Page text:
Today's Friday Five is about the Bible! You may play right here in the comments, or if you write a blog post, link it here.
Since we just finished reading the Bible in 90 Days, this is particularly current/relevant/awesome. :-)
1. What is your favorite Bible verse? Isaiah 55.8 "My thoughts are not your thoughts, and my ways are not your ways, says the Lord..."
2. What is your favorite book of the Bible? Isaiah for sure! If I had to pick from the NT I'd choose Mark, every time.
3. What is your favorite story from the Hebrew Scriptures? Today I think I'd go with Zelophehad's Daughters (from Numbers 27), or perhaps the widow who feeds Elijah and her jar of meal never runs out (1 Kings 17).
4. What is your favorite story from the Christian Scriptures? Mark 2, where the four people bring their paralyzed friend to Jesus and dig through the roof to get him in, and Jesus looks at them, sees their faith, and heals their friend.
5. What verse do you wish people would quote less often? John 3.16. Seriously? That's the best we can do? I might have to start sneaking in something like "1 John 3.16-17" just because it's so much better, and a subtle enough difference that people might not notice until later, and maybe they'll look it up. Or just noting lots of other 3.16s (both letters to Timothy have great chapter 3-verse-16, for instance...).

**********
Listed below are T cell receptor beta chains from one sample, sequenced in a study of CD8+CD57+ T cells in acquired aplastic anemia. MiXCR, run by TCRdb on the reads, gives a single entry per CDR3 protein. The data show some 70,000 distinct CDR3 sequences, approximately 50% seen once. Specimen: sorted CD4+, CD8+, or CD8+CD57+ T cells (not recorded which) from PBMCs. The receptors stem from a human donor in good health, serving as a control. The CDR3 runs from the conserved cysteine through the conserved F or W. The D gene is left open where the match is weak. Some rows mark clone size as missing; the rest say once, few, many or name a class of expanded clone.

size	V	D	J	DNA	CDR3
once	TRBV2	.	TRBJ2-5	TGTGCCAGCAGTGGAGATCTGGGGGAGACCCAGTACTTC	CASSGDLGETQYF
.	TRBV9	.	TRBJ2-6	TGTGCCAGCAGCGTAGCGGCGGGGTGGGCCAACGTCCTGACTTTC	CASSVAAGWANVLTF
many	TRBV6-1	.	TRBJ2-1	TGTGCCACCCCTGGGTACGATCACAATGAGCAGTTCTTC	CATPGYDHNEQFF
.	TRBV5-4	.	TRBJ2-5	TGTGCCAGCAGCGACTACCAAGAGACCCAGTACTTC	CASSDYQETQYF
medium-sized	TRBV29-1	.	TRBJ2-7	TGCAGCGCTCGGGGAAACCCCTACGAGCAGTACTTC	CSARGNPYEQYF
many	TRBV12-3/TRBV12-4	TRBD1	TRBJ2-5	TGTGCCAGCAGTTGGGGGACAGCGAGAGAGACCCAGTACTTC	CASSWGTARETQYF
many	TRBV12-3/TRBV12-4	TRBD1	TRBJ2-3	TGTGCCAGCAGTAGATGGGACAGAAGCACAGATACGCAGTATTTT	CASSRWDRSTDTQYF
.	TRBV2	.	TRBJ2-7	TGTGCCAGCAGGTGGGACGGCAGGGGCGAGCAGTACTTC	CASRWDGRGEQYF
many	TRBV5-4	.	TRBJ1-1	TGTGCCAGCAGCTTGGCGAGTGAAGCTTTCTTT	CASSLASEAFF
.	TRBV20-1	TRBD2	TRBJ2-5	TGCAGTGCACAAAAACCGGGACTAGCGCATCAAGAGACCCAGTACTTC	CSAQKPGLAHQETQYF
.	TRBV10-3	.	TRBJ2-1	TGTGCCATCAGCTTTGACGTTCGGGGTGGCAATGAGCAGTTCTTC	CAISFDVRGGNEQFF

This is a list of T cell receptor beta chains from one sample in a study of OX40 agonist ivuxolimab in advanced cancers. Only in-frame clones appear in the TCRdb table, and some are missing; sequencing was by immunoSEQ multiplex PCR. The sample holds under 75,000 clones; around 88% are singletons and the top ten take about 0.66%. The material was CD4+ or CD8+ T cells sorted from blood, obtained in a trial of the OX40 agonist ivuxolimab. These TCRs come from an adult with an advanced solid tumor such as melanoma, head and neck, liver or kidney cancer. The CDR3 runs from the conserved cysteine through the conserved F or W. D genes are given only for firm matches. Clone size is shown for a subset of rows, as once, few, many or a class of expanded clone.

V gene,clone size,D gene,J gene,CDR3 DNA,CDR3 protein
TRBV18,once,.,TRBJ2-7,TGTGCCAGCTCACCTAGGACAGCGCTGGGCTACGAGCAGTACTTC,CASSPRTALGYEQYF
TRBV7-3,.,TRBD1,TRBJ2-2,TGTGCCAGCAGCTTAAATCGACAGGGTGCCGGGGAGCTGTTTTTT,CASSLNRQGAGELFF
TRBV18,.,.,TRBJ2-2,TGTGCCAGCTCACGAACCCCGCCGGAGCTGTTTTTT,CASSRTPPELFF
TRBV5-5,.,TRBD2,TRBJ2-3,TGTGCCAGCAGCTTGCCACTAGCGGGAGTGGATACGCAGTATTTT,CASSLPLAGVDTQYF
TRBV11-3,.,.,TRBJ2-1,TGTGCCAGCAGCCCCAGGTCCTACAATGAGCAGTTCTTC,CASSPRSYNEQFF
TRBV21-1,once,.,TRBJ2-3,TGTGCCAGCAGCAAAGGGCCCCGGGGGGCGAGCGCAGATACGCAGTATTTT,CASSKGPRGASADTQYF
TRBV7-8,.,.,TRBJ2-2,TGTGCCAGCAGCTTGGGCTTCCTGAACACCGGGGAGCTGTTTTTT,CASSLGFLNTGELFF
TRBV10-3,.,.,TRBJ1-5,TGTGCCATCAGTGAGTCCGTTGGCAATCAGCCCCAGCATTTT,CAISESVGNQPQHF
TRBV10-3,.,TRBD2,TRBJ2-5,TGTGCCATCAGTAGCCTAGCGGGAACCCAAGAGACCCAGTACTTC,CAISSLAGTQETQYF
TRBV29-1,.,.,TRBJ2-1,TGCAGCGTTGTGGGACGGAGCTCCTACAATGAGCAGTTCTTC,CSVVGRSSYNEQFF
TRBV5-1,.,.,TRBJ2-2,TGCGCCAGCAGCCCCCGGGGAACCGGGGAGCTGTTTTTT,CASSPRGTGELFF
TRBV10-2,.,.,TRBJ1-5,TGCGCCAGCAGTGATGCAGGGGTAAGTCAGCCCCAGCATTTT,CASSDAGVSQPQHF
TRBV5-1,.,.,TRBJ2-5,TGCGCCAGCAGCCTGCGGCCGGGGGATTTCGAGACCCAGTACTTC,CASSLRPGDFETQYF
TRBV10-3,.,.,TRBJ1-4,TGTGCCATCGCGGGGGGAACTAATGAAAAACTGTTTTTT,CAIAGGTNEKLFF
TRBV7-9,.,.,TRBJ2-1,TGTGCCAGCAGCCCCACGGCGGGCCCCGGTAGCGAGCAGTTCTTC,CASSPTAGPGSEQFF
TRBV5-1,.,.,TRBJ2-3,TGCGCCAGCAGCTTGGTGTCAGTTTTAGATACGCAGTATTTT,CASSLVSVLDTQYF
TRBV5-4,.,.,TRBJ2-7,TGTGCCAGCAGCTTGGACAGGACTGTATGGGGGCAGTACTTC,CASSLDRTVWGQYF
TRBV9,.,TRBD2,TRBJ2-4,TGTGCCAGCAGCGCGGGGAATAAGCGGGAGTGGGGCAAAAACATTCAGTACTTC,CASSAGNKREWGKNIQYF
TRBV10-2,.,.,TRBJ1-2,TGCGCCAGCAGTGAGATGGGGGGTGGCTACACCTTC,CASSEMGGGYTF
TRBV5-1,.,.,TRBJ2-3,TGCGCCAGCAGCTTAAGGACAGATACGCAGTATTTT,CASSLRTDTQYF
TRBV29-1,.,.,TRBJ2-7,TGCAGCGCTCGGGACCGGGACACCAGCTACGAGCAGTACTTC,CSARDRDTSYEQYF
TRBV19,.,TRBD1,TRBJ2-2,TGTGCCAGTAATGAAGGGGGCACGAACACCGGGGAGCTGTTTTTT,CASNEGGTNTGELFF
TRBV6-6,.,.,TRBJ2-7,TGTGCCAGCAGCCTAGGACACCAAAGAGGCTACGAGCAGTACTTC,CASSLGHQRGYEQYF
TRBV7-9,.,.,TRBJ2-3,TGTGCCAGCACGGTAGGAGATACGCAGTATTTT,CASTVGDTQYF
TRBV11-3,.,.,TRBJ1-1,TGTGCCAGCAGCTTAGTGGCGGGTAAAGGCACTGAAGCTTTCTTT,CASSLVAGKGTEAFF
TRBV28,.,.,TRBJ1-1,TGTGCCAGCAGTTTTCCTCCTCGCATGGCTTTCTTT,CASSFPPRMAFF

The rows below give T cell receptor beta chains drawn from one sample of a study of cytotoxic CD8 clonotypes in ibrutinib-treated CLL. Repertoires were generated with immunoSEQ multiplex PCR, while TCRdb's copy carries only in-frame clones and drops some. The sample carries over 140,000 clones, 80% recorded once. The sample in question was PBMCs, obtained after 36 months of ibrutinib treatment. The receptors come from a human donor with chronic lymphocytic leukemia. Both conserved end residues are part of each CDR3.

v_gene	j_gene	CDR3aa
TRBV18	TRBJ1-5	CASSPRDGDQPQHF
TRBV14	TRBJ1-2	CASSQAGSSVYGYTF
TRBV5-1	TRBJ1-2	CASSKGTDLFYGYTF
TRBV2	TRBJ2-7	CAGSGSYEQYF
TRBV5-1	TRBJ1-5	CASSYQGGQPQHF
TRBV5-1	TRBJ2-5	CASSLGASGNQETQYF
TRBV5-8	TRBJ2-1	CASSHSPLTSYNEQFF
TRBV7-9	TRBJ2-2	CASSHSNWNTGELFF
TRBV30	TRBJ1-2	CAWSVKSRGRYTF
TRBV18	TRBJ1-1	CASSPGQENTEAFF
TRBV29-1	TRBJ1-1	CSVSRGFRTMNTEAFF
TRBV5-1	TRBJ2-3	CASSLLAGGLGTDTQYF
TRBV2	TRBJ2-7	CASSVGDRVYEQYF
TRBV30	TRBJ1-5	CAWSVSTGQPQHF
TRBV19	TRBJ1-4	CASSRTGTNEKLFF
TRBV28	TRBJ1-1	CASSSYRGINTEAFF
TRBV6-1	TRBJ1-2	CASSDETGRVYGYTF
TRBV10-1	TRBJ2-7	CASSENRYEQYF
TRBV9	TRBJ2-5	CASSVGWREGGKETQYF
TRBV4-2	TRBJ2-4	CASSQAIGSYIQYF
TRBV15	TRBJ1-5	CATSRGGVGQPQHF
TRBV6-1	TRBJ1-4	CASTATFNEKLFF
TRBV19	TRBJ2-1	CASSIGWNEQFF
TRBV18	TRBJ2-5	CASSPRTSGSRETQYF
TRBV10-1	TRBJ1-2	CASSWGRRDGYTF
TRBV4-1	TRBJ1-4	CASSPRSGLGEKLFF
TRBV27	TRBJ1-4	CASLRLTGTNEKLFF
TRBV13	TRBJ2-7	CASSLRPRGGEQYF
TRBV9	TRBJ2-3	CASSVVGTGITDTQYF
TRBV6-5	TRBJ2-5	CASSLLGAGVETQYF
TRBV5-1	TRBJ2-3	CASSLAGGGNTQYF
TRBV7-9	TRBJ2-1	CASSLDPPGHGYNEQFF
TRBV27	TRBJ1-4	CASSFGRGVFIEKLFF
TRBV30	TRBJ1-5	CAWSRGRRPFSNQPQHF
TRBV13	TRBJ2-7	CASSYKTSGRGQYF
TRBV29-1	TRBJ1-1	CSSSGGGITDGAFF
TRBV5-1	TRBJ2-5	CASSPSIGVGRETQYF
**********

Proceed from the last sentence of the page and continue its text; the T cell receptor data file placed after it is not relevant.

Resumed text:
Bonus: What is your favorite obscure fact or verse or story or thing about the Bible? I don't know if this is my favorite or not, but I think it's my favorite thing I learned this summer when preaching through really strange things during the Bible in 90 Days...Jephthah says to his daughter that he has made a vow and he is therefore required to fulfill it. That's not true. I would never have noticed this if we hadn't just read the Torah a couple of days before, but: in the midst of all the lists of punishment for not fulfilling a solemn vow, there are provisions for what to do if a vow turns out to require something illegal (child sacrifice, for instance), and also monetary offerings that can be made if a sacrifice is impractical. So Jephthah's daughter was sacrificed to his ego and his just-enough-knowledge-to-be-dangerous, not to his vow. #thatllpreach
Thanks for playing!